Zucchini Provencal in my kitchen
One way to use the end of abundant summer growing season vegetables – tomatoes and zucchini – is to make this simple side dish, Zucchini Provencal. French home cooks tend to cook zucchini until it is almost mushy. So feel free to experiment with the cooking time, and make it to your taste and preference.
2-3 medium sized zucchini
Chop all of the vegetables in large chunks.
In a saute pan, heat some olive oil, enough to coat the bottom of the pan.
Add some ground pepper and dried basil.
When the oil is hot, add the chopped onions.
Saute the onions until they start to clear.
Add the zucchini and stir.
Add the tomatoes and stir.
Saute until the tomatoes release their juice, the onions have become clear and the zucchini is soft the whole way through.
Serve hot as a side dish or a big bowl of it for a meal. It goes great with a big chunk of fresh baguette smeared with butter. I’ve also used it as a filling for a savory galette with parmesan cheese.
My take on Pasta with Salmon, using linguine, Chez Moi
It is not unusual to find pasta dishes in the South of France, or more specifically, in Provence. Italy is just across the border from the southern provinces and there are many families who live in the area that are of Roman or Italian descent. It is only natural that recipes in the south would cross over not only centuries and borders, but cultures.
Pasta, usually tagiatelle, with salmon in a rich cream sauce is a traditional dish in Arles and in the south. Arles is close both to the Mediterranean sea and the Rhône River, which runs through the middle of town. Seafood and fresh fish of all kinds are common items on the menus throughout the area.
I’ve had this dish twice in Arles, at two different restaurants, and both were similar, without variation. I could have guessed at this recipe when I had decided to make it at home a few weeks ago, but instead I searched the web for instructions. But the only recipes I found in English were salmon variations-on-a-theme of an (unbaked) tuna noodle casserole – with peas.
But that’s not the dish I had in Arles.
The dish I had in Arles was an al dente pasta with a cream sauce and salmon. Very simple. Very filling. And one should definitely wait twenty minutes before deciding on a second helping!
So I then did a search in French and found what I was looking for. The measurements were all in grams, but that’s not a problem because at chez moi, we don’t measure things. But the important thing was that I found a list of ingredients – and of course recipes vary, from the simplest version to the more complex, but any way you look at this recipe, it’s fairly simple.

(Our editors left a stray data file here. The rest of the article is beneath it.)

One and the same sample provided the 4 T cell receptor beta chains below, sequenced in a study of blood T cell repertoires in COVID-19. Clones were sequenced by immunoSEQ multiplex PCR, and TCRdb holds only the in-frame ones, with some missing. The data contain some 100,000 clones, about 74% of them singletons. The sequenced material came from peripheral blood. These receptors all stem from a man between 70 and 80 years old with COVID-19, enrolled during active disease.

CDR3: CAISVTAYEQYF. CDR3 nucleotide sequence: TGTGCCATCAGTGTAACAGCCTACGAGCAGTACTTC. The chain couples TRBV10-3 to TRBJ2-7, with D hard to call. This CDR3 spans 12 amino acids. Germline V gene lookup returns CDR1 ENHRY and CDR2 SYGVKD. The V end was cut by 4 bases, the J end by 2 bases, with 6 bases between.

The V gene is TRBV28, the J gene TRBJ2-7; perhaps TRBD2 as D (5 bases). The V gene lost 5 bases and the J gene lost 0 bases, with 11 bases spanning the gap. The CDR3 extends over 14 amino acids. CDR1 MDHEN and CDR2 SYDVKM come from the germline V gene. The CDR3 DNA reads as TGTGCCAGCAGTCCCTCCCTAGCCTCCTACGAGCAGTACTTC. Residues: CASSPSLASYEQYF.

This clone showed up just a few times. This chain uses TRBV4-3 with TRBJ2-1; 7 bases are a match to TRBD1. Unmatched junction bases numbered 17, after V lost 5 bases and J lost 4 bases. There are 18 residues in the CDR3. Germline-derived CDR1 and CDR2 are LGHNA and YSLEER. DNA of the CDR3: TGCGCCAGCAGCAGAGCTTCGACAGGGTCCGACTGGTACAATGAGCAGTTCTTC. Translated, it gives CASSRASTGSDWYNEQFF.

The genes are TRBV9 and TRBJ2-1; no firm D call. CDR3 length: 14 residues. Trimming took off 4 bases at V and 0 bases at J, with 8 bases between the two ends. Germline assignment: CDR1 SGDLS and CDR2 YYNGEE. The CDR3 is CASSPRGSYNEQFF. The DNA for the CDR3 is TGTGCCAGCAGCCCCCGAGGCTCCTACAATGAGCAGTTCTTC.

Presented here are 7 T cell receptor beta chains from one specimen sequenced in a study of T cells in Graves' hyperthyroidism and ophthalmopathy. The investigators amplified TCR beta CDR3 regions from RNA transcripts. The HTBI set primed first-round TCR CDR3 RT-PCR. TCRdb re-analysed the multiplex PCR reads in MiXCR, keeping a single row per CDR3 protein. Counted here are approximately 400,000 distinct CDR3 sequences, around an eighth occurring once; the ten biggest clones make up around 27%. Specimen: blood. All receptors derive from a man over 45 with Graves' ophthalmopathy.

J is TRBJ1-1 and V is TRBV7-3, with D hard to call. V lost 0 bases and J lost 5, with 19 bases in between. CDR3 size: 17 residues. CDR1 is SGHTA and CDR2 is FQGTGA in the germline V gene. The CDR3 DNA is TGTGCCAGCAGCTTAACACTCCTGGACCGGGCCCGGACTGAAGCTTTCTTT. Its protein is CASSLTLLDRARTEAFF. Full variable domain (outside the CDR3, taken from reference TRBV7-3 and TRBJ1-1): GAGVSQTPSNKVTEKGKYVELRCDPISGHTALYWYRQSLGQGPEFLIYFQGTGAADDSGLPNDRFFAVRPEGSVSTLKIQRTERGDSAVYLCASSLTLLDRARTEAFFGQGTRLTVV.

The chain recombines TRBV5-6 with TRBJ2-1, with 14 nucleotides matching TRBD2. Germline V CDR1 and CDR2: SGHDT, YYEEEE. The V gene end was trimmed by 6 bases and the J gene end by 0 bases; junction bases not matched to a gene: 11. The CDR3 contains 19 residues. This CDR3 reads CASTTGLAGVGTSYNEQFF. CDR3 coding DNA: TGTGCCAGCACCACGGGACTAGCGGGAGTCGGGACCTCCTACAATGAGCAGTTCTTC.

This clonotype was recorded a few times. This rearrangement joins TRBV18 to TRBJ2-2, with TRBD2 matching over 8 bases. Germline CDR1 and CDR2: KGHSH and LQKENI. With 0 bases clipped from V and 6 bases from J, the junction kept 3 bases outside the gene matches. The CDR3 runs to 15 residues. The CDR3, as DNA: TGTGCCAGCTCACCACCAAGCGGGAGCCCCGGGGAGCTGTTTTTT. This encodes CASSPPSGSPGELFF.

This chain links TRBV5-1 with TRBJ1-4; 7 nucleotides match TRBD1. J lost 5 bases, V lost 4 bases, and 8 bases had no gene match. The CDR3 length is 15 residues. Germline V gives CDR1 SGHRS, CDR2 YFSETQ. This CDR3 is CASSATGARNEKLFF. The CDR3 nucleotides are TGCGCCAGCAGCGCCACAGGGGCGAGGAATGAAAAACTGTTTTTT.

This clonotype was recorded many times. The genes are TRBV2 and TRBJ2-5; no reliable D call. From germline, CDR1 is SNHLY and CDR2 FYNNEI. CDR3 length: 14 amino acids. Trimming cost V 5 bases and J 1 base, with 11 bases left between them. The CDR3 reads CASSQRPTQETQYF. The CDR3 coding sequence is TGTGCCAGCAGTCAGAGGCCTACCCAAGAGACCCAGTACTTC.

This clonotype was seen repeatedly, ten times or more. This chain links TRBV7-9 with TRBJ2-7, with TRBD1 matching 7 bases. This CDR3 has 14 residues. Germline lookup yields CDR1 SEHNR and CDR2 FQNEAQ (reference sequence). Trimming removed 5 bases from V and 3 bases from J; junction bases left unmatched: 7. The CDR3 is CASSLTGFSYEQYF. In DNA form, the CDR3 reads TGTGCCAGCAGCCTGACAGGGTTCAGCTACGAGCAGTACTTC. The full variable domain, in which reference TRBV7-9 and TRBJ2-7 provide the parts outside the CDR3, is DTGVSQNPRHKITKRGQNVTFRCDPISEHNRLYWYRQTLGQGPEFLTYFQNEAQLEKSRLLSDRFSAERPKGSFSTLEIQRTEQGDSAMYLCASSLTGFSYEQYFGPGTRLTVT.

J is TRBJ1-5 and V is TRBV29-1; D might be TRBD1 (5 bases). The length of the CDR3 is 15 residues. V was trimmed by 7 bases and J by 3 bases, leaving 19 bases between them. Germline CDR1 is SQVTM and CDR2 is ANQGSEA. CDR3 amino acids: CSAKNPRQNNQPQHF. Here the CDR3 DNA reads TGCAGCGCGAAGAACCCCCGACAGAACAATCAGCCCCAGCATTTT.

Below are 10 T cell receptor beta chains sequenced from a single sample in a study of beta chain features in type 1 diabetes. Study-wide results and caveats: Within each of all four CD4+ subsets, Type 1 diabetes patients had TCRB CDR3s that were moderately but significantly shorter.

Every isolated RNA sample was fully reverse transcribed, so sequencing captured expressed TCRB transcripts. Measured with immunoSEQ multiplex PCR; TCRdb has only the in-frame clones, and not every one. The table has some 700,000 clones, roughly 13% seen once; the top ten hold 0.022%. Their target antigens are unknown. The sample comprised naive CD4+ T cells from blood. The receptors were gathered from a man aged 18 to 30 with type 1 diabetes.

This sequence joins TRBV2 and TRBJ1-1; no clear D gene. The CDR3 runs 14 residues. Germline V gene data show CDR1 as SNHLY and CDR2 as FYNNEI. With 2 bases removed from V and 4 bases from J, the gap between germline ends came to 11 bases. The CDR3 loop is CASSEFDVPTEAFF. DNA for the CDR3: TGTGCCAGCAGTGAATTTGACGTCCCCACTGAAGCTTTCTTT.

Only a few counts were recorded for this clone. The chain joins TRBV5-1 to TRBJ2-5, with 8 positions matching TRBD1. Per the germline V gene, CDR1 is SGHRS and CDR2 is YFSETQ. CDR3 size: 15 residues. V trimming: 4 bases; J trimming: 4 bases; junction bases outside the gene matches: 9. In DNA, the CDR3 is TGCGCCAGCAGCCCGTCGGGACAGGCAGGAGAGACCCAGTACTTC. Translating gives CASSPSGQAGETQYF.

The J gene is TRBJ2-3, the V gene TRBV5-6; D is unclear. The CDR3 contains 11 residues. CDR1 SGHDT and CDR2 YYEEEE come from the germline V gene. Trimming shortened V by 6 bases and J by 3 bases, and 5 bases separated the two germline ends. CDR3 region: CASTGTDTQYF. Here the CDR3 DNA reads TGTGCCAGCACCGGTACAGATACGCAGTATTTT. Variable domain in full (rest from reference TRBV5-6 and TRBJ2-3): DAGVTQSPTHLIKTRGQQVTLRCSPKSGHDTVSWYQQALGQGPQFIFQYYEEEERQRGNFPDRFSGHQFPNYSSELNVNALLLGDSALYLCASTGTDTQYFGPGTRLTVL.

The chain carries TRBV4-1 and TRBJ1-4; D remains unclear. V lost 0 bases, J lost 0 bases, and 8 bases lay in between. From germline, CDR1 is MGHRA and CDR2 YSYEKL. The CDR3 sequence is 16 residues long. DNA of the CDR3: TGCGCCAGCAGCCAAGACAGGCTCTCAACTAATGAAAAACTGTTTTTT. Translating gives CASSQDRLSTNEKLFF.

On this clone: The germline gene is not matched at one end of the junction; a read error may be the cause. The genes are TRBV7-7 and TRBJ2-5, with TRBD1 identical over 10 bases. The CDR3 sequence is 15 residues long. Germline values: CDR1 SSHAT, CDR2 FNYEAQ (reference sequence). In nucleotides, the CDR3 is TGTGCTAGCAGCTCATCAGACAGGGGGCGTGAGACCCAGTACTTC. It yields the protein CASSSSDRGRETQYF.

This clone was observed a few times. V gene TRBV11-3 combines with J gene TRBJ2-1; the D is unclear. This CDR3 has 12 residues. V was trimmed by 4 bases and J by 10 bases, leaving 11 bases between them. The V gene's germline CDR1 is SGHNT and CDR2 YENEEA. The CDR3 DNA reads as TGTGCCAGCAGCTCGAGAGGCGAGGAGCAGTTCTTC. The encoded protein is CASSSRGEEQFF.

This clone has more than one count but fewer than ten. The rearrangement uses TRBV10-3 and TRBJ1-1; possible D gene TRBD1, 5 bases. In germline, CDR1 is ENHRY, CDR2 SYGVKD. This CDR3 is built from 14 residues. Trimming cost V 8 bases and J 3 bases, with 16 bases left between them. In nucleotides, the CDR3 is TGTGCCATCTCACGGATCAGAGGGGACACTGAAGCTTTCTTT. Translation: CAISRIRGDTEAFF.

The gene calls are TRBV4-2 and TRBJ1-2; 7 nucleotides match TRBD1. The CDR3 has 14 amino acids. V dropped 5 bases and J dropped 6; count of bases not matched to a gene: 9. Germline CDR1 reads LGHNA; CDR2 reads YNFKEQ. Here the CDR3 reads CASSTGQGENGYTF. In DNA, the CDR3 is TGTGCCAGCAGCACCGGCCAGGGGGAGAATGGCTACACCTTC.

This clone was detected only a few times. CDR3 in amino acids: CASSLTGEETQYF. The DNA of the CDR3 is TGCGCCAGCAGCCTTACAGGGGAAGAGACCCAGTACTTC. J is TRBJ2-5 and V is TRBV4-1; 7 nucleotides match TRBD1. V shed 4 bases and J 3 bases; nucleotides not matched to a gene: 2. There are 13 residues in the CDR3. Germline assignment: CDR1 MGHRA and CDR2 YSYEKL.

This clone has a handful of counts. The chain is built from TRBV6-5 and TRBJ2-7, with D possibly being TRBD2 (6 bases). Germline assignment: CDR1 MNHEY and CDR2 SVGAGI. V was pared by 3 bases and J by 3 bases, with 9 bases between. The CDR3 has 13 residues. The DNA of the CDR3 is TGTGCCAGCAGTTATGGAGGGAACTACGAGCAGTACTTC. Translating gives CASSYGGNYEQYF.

If you are familiar with making a simple white sauce for pasta, then you already know this recipe, just add the marinated and sauteed salmon.
Fresh salmon filet
For the salmon marinade:
*Any of the thicker pastas will do, but this dish is usually made with tagiatelle. You could also use fettuccine, linguine, or even larger penne if that’s all you have.
A cup of heavy cream
Shredded Parmesan Cheese
Cut the filet of fresh salmon into thin strips.
Prepare the marinade by mixing a few chopped basil leaves, a crushed clove of garlic, sliced onion and the juice of half a lemon and sprinkle with pepper in a bowl.
Add the salmon.
Marinate strips of salmon in this mixture for 20 minutes.
Boil pasta until al dente, or according to the directions on the package, then drain.
Saute the salmon for 2 minutes.
In a saute pan, or a non-stick frying pan, melt a spoonful of butter.
Add some ground pepper.
When butter is melted add chopped garlic.
Then slowly add the cream, whisking or stirring as you do.
Let the cream simmer, stirring to keep it from boiling.
Let the cream cook down a bit.
Stir a handful of Parmesan cheese into the sauce.
Add some chopped fresh basil.
Stir the salmon into the cream.
Turn off heat.
Let this meld for a minute. (Not literally a minute, but while you get the pasta ready.)
Drain the pasta if you haven’t already.
Put it in a pasta bowl or on a plate.
Pour the cream sauce with salmon over it.
Sprinkle Parmesan cheese over the top if you would like to.
This is the heavy version of this recipe. If you are willing to experiment, you can use any combination of fat free, or low fat ingredients, less butter, or a butter/olive oil combination.